In the end, no one individual, discrete event, or single policy brought Enron down. The collapse was aided and abetted by CEO Kenneth Lay, CFO Andrew Fastow, and a host of other lieutenants, as well as the outside accounting firm, Arthur Anderson, which ultimately signed off on Enron’s false financial statements. The book that chronicled Enron’s downfall, “The Smartest Guys in the Room,” described it this way: “The scandal grew out of a steady accumulation of habits, values, and actions that began years before and finally spiraled out of control.” But Skilling was the leader. Ultimately, it was his excessiveness and his lopsidedness that bred and sanctioned Enron’s out-of-control culture.
Leaders often have a hard time acknowledging their strengths in the first place. Gifted leaders, we have found, are often the last ones to acknowledge their gifts, even when they have ample evidence and feedback that attests to it. The practical fact is that the only way to manage your strengths is to accept them. If you literally don’t know your own strength, you have no way to calibrate or modulate it. In a relentless effort to be better, you have no way of knowing if you are going too far. One of the main missions of this book is to help you come to grips with your strengths and make full use of them without overdoing it.
We also have found that, for most executives, waking up to the potential dangers inherent in their strengths can be a vertigo-inducing shock. As one senior leader admitted, “The idea is unsettling. It’s chilling. I really mean that.” When leaders are faced with the prospect that the very intensity that fueled their rise to the top can be smothering their coworkers and sabotaging their effectiveness, they are often panic-stricken at the thought of needing to ease up. “I’m afraid I’ll lose my edge,” is what we often hear, a reaction that is natural but misguided. In what may be the cruelest of ironies, overplayed strengths are often at the root of career failure. Analyses of derailed leaders time and again point to the excessive reliance on qualities that were key to past success but less relevant to the current role. We have learned that to stop overplaying a strength does not mean, as many leaders fear, to stop using it. It means using the strength more selectively. As another hyper-intense executive finally realized, “I don’t have to give up my fastball. I just don’t have to throw it all the time.”
Coming to grips with the need to modulate your strengths is some of the hardest developmental work you will ever do. After all, it’s your strengths that have made you successful. Why would you ever tamper with a winning formula? As one client quipped, “Overplaying your strengths: That’s a comfy, cozy place to be.”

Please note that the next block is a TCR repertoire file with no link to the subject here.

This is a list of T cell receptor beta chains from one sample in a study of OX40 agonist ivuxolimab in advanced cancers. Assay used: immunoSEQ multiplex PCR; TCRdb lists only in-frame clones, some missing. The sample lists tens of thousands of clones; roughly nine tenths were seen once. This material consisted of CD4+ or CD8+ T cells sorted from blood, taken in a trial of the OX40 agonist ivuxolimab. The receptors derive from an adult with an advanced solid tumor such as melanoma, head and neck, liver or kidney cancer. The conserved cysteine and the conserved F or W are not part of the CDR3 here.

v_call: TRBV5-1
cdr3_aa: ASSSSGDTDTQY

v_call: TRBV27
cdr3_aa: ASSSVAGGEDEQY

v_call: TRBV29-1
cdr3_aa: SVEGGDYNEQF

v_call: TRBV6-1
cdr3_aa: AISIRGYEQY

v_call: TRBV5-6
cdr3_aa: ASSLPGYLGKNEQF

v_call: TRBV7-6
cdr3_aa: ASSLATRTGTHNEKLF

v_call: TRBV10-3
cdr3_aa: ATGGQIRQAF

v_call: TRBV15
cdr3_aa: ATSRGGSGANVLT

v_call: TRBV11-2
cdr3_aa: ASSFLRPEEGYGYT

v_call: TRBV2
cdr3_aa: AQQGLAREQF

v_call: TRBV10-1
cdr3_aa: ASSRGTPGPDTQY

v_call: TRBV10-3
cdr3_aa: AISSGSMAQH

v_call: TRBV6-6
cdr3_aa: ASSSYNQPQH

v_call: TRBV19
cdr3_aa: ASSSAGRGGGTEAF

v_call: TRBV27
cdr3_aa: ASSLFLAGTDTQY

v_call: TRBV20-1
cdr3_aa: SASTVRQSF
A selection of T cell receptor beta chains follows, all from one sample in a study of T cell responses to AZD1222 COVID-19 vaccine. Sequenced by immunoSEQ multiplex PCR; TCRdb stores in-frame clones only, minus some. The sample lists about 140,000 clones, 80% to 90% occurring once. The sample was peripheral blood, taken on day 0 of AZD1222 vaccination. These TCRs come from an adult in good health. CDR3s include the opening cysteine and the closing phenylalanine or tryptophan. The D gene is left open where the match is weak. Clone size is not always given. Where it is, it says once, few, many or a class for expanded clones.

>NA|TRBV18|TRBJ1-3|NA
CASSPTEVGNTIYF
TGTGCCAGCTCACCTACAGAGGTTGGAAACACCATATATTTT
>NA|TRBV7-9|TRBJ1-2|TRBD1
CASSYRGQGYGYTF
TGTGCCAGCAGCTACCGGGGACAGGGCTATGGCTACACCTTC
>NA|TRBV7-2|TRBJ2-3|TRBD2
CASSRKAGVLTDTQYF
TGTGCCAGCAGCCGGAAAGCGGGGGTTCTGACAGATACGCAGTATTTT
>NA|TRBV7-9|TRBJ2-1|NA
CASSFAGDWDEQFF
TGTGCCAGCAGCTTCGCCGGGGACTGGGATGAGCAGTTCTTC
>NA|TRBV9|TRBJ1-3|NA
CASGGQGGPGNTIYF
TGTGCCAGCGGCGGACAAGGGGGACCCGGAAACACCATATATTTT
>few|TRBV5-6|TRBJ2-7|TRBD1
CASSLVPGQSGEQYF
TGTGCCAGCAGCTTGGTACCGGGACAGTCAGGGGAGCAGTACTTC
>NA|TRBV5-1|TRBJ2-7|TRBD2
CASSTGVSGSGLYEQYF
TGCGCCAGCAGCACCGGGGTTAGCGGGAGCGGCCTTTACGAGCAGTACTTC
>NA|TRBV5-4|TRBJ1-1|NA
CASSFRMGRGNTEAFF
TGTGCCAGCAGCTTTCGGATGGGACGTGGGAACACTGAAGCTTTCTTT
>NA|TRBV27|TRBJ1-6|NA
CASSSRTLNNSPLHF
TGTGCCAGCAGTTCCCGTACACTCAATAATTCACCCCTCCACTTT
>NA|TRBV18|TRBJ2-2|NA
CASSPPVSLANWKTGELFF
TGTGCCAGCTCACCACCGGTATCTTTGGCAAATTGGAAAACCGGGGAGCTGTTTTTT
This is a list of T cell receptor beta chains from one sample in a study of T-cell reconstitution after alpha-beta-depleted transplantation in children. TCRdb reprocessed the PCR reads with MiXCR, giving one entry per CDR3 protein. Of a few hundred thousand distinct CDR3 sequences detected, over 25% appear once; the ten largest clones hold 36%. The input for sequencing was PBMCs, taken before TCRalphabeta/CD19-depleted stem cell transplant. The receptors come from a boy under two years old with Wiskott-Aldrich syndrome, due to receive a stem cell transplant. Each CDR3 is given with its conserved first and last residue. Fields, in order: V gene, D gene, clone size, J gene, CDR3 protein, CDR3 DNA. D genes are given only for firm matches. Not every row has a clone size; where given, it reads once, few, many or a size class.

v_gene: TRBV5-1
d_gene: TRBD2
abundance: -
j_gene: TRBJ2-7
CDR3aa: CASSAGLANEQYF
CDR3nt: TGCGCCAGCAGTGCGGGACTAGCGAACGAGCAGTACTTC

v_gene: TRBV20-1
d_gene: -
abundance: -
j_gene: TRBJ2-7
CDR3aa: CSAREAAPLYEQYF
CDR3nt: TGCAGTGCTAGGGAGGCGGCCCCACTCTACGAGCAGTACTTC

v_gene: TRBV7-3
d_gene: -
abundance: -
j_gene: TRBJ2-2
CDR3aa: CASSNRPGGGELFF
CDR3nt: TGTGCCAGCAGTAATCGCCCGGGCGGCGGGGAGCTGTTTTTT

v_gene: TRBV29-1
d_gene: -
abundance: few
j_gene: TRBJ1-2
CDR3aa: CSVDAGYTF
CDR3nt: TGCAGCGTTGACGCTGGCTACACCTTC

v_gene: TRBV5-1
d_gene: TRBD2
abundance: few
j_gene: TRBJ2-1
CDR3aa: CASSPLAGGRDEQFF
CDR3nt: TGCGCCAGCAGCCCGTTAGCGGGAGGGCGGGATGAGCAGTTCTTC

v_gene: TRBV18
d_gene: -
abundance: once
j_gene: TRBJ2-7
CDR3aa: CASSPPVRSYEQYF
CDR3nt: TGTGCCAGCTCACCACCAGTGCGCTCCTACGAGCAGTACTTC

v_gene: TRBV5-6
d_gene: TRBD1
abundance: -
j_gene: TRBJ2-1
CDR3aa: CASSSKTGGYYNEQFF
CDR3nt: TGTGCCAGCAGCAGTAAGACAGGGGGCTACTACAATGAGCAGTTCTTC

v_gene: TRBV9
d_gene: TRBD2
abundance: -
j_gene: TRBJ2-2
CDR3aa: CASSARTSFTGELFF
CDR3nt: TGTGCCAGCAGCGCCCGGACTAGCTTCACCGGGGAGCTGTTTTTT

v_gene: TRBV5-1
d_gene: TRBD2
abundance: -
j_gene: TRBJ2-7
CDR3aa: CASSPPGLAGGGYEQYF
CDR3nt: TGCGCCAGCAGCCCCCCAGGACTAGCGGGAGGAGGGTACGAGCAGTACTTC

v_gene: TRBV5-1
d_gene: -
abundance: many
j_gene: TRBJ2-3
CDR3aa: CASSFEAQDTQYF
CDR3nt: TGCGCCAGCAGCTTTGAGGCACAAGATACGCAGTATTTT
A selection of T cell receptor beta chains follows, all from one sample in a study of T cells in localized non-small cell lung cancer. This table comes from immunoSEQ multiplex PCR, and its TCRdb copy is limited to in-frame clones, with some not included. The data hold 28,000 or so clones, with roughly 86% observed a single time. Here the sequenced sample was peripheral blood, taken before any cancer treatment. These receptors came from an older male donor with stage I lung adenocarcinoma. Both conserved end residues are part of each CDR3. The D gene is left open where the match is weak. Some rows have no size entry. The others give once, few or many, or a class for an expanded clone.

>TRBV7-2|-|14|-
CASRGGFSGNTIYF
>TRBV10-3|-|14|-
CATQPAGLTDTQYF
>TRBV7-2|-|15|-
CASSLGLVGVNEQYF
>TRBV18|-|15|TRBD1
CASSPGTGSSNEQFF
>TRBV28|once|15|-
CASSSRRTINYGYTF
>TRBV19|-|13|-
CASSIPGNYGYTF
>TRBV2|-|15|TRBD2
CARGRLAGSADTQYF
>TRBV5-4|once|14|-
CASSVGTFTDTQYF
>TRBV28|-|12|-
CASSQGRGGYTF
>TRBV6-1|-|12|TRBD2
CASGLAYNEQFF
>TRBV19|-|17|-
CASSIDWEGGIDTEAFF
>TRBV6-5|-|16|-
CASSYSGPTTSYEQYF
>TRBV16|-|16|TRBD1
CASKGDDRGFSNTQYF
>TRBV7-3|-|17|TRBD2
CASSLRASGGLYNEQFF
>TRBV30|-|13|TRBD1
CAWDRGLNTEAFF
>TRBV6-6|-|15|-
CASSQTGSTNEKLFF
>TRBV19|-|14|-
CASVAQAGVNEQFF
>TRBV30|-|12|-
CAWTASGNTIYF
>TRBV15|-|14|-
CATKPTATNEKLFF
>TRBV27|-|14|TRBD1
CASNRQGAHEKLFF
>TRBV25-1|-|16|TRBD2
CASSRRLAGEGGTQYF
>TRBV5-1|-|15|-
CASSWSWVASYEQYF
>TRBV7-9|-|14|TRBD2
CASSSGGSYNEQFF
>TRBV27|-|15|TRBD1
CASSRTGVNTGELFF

We wrote “Fear Your Strengths: What You Are Best at Might Be Your Biggest Problem” (Berrett-Koehler, 2013) to ease the transition, to offer you real developmental leverage on both a behavioral level and a personal level. The work on yourself isn’t therapy. It is a plainspoken and useful approach that helps you trace your leadership behavior back to the “crooked thinking” and “trigger points” that can throw it off kilter. We offer a practical psychology of leadership—a better way for leaders to get a reading on their performance, one that is truer to the realities of managerial work. Leadership development amounts to moving an individual from point A to point B. Each of the insights and practices described in our book offer the leader added leverage for making that move.
Excerpt from “Fear Your Strengths: What You Are Best at Might Be Your Biggest Problem” by Robert E. Kaplan and Robert B. Kaiser (Copyright 2013). Reprinted with permission of Berrett-Koehler Publishers, San Francisco, CA.
Bob Kaplan is the founder of Kaplan Devries, which was established in 1992 to specialize in consulting and research on executive. He began consulting to executives and conducting research on leadership development in the early 1980s at the Center for Creative Leadership. He is the coauthor of “The Versatile Leader” and author of two commercial 360-degree instruments: SKILLscope for Managers and, along with Rob Kaiser, the Leadership Versatility Index. Kaplan has a Ph.D. in Organizational Behavior from Yale University.
Rob Kaiser is president of Kaiser Leadership Solutions. He is co-author with Bob Kaplan of “The Versatile Leader” and a co-developer of the Leadership Versatility Index. Kaiser also coaches individual managers and their teams. Prior to starting his own firm, Kaiser was partner at Kaplan DeVries. He has an M.S. in Industrial-Organizational Psychology from Illinois State University.
The Center for Creative Leadership is a global provider of executive education. Founded in 1970, it annually serves more than 20,000 individuals and 2,000 organizations, including more than 80 of the Fortune 100 companies across the public, private, nonprofit, and education sectors.